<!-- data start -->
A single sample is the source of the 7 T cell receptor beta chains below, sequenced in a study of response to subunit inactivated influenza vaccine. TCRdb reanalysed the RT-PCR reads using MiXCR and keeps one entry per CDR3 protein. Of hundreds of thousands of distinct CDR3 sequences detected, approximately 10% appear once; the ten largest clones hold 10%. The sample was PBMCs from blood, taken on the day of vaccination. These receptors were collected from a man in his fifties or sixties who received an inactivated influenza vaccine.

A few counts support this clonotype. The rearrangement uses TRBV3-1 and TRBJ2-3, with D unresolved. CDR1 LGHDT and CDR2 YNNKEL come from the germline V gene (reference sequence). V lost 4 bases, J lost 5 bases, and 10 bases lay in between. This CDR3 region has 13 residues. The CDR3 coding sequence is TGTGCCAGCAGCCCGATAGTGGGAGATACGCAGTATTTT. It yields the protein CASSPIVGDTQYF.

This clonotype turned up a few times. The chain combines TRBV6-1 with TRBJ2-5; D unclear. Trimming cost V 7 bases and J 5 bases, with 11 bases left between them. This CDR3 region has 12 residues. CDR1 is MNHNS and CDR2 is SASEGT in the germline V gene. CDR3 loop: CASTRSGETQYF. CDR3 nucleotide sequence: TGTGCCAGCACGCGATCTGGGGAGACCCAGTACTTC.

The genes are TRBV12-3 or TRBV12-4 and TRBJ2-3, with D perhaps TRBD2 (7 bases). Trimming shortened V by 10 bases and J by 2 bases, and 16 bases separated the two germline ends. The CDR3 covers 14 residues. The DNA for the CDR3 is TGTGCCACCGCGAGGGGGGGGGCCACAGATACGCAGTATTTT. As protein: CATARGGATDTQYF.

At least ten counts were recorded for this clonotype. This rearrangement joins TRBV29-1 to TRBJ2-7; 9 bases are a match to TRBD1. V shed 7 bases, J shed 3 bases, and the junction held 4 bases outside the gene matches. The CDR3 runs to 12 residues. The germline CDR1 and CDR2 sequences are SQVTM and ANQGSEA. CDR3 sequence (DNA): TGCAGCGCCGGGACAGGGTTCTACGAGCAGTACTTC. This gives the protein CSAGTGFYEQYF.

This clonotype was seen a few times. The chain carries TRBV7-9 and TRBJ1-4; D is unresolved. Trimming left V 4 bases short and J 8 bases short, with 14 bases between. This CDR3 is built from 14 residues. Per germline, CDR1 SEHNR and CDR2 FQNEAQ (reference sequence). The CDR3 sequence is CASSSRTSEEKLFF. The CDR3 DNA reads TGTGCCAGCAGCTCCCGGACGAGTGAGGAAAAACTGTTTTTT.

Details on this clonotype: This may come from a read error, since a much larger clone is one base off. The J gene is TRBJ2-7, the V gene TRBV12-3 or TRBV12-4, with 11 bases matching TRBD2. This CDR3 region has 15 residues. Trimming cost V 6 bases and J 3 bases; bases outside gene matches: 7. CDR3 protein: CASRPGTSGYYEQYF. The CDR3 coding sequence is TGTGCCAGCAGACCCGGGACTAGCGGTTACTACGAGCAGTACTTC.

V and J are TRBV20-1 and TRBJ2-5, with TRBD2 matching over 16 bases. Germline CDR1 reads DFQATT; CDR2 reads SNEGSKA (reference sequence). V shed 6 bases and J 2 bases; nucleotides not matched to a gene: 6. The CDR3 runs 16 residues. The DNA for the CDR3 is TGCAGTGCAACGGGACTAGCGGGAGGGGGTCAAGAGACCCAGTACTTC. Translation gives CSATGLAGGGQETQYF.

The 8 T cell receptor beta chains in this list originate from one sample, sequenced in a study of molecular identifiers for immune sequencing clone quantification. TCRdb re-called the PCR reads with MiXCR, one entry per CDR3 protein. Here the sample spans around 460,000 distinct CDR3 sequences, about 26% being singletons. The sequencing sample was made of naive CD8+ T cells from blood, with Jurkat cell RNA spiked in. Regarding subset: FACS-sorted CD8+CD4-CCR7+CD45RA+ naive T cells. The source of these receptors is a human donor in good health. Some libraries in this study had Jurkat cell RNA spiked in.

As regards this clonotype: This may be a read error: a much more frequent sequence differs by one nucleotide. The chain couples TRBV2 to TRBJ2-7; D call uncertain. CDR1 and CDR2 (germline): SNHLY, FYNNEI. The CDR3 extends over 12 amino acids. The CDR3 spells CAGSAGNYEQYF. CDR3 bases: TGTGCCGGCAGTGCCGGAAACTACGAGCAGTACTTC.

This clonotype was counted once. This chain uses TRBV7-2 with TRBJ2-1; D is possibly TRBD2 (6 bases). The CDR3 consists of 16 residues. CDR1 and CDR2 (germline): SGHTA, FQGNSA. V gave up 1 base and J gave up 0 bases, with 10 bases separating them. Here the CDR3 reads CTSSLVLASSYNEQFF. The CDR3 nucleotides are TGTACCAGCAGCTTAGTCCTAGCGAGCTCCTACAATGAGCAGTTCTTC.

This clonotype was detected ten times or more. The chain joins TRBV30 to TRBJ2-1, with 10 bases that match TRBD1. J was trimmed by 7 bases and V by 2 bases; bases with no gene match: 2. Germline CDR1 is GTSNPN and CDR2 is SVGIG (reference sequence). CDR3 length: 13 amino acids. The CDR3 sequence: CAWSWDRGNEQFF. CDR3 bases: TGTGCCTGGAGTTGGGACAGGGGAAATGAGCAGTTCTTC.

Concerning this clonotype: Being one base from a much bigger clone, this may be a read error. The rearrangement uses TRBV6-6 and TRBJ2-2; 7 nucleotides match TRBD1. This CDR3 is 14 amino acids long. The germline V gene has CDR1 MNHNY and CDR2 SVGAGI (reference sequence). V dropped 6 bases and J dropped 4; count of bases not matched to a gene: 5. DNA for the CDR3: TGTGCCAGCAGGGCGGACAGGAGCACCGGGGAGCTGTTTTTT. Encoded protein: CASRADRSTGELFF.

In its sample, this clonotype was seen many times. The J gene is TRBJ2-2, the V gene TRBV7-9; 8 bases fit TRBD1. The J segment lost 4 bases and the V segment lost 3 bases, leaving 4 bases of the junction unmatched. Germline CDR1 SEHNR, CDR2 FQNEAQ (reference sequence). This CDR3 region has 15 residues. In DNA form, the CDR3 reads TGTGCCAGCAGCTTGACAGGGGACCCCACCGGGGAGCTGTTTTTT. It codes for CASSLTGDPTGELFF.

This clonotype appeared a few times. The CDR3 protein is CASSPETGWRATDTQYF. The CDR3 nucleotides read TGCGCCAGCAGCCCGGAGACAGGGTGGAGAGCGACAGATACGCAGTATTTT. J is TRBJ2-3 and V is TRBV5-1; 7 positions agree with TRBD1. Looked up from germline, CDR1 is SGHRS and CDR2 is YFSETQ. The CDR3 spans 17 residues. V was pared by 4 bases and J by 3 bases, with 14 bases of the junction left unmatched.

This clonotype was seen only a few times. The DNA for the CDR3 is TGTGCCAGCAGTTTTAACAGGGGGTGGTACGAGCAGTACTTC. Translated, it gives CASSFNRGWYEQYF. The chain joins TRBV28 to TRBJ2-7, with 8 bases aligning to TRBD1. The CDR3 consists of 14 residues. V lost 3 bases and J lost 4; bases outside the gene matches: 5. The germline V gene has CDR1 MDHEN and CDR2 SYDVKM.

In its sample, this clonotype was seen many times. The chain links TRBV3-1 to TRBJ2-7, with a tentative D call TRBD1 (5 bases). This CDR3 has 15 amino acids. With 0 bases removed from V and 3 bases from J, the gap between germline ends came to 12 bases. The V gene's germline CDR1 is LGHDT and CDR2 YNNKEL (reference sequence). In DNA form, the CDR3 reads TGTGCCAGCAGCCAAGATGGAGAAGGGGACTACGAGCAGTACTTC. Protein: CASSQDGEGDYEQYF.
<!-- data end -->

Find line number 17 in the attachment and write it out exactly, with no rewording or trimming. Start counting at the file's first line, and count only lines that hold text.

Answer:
In its sample, this clonotype was seen many times. The chain links TRBV3-1 to TRBJ2-7, with a tentative D call TRBD1 (5 bases). This CDR3 has 15 amino acids. With 0 bases removed from V and 3 bases from J, the gap between germline ends came to 12 bases. The V gene's germline CDR1 is LGHDT and CDR2 YNNKEL (reference sequence). In DNA form, the CDR3 reads TGTGCCAGCAGCCAAGATGGAGAAGGGGACTACGAGCAGTACTTC. Protein: CASSQDGEGDYEQYF.